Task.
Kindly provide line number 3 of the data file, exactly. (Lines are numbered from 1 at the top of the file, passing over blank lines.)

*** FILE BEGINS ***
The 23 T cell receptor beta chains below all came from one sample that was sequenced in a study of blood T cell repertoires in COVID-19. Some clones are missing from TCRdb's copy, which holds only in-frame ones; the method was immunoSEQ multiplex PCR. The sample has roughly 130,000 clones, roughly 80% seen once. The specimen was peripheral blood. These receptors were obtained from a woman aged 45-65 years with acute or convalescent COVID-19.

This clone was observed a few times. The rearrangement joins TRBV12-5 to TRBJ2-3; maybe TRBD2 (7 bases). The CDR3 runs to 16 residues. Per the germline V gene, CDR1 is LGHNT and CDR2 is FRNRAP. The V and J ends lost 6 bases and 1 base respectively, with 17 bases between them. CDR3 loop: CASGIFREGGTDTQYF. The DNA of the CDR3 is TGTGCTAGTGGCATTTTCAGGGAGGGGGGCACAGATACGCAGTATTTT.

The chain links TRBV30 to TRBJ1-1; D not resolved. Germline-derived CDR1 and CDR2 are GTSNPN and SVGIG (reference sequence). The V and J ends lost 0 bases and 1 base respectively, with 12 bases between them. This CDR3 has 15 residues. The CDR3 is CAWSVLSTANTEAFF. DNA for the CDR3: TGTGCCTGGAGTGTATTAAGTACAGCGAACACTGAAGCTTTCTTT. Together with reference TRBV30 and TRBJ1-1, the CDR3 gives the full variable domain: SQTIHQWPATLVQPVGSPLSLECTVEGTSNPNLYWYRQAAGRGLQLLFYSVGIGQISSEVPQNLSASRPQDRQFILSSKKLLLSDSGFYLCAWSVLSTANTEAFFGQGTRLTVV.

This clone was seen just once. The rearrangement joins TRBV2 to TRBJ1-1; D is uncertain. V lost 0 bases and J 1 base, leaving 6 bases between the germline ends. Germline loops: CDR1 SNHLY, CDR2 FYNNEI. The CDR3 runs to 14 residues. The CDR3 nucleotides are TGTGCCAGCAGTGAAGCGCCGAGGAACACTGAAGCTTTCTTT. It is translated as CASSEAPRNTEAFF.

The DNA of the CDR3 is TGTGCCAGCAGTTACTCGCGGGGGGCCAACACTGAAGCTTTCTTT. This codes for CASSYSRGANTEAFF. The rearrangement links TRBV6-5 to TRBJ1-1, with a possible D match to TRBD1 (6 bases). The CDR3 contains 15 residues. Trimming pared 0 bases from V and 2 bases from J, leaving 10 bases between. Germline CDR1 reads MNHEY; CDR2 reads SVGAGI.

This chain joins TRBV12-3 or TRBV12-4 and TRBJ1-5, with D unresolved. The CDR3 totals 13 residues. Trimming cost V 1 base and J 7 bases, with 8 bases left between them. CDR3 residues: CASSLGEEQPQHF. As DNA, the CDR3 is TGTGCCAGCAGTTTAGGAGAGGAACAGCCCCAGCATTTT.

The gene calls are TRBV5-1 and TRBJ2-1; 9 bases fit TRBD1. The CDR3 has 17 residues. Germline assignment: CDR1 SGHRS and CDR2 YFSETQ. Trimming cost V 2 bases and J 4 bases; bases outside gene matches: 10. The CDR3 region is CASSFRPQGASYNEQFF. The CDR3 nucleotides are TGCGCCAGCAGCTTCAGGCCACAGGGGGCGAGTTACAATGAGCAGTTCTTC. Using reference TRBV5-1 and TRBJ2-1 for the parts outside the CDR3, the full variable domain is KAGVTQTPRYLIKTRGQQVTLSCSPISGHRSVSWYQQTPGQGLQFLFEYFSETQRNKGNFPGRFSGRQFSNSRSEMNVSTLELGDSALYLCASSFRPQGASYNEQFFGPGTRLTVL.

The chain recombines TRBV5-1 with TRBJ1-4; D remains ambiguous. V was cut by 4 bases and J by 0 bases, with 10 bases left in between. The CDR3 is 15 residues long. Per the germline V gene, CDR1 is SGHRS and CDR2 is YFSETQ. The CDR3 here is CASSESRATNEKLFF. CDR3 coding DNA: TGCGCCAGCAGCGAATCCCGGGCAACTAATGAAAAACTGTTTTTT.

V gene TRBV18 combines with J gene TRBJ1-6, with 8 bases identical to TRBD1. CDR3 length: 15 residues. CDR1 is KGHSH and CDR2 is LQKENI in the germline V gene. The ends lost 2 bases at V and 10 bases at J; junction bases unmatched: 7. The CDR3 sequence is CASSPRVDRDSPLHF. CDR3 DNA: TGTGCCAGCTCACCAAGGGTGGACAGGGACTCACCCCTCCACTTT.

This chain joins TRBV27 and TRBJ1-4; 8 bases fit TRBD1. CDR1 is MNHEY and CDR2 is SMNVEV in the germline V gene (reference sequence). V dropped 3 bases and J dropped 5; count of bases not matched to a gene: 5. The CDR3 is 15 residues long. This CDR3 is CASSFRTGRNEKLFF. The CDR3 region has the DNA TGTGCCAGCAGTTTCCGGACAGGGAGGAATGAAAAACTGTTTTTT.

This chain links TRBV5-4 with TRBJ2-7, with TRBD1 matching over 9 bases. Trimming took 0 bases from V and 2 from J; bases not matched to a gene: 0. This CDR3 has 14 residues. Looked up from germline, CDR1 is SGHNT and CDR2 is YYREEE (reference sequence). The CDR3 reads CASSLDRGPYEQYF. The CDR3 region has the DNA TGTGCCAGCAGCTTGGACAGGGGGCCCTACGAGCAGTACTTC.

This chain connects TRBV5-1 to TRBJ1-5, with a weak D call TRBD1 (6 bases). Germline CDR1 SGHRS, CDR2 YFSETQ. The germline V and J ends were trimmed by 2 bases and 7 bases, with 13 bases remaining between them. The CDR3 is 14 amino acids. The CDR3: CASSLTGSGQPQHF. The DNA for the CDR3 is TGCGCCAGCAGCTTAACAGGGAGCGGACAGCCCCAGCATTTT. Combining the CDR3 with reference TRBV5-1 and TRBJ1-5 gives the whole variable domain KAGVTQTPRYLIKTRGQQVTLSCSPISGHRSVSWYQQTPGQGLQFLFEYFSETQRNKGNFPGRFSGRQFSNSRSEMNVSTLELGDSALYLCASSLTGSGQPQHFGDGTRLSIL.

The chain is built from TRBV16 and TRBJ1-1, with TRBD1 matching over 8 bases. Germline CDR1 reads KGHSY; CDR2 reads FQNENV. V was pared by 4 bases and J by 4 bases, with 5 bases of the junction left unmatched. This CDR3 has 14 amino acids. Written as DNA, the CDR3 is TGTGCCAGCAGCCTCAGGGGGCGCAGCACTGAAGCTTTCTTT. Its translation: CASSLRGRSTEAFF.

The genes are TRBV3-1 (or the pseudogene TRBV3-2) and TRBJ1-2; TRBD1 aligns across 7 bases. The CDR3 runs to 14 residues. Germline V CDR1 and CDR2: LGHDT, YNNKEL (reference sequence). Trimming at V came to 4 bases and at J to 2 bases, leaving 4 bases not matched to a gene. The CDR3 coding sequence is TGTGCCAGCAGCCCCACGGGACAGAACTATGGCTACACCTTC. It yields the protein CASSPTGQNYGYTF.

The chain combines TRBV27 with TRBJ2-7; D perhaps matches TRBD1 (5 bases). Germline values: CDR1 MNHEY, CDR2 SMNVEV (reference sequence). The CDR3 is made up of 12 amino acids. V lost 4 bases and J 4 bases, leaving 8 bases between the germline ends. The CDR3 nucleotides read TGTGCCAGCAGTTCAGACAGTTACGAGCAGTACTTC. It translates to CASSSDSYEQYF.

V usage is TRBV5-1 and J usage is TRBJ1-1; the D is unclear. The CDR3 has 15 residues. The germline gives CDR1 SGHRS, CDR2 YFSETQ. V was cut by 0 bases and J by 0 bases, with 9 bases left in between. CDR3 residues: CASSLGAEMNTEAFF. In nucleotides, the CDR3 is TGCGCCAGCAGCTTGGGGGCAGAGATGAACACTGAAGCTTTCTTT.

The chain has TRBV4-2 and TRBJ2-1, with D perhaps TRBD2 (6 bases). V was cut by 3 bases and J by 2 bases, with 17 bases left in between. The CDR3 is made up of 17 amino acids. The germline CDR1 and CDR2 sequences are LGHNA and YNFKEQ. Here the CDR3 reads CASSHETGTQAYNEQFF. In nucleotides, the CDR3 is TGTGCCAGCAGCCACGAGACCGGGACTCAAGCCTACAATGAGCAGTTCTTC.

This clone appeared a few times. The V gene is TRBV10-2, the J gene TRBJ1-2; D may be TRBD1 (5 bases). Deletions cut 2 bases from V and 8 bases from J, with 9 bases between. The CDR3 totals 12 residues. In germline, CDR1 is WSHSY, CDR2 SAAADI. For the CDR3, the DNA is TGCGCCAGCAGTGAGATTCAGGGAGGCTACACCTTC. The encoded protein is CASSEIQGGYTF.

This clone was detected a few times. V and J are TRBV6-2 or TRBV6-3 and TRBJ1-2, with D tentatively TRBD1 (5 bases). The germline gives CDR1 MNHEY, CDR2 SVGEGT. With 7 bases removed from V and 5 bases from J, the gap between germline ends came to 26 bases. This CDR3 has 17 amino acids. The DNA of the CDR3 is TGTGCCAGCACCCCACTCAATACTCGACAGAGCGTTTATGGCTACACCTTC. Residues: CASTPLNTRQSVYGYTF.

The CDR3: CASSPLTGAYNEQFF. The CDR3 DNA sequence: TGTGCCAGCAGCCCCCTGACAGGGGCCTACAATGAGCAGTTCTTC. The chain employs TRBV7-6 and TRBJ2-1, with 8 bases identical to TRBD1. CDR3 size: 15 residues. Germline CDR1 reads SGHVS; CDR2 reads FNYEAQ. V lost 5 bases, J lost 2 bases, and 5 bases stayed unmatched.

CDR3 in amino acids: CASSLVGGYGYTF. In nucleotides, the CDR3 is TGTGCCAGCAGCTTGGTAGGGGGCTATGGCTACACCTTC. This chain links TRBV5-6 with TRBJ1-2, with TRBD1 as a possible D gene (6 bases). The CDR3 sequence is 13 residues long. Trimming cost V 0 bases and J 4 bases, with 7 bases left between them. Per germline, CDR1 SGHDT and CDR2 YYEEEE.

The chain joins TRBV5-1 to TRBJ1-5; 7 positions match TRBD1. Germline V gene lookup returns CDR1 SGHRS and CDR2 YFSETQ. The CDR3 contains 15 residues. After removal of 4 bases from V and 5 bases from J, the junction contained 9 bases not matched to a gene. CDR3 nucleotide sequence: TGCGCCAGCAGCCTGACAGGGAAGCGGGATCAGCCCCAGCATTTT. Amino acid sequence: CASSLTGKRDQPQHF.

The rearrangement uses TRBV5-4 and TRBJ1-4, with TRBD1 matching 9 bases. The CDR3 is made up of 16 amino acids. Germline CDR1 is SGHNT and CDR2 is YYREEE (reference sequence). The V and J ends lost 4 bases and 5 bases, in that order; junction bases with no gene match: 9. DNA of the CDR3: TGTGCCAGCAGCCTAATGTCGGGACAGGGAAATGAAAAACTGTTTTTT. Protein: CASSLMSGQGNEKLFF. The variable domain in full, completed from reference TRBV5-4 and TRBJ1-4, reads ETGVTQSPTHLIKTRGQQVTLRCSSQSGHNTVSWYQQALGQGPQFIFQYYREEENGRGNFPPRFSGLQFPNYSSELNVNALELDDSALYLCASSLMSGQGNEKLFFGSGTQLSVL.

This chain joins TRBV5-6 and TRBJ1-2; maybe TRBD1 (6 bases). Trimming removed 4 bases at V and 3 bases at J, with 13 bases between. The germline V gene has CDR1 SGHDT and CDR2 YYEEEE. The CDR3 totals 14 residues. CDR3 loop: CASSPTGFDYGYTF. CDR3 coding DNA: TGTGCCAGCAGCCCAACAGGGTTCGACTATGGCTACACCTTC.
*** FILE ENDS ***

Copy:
The chain links TRBV30 to TRBJ1-1; D not resolved. Germline-derived CDR1 and CDR2 are GTSNPN and SVGIG (reference sequence). The V and J ends lost 0 bases and 1 base respectively, with 12 bases between them. This CDR3 has 15 residues. The CDR3 is CAWSVLSTANTEAFF. DNA for the CDR3: TGTGCCTGGAGTGTATTAAGTACAGCGAACACTGAAGCTTTCTTT. Together with reference TRBV30 and TRBJ1-1, the CDR3 gives the full variable domain: SQTIHQWPATLVQPVGSPLSLECTVEGTSNPNLYWYRQAAGRGLQLLFYSVGIGQISSEVPQNLSASRPQDRQFILSSKKLLLSDSGFYLCAWSVLSTANTEAFFGQGTRLTVV.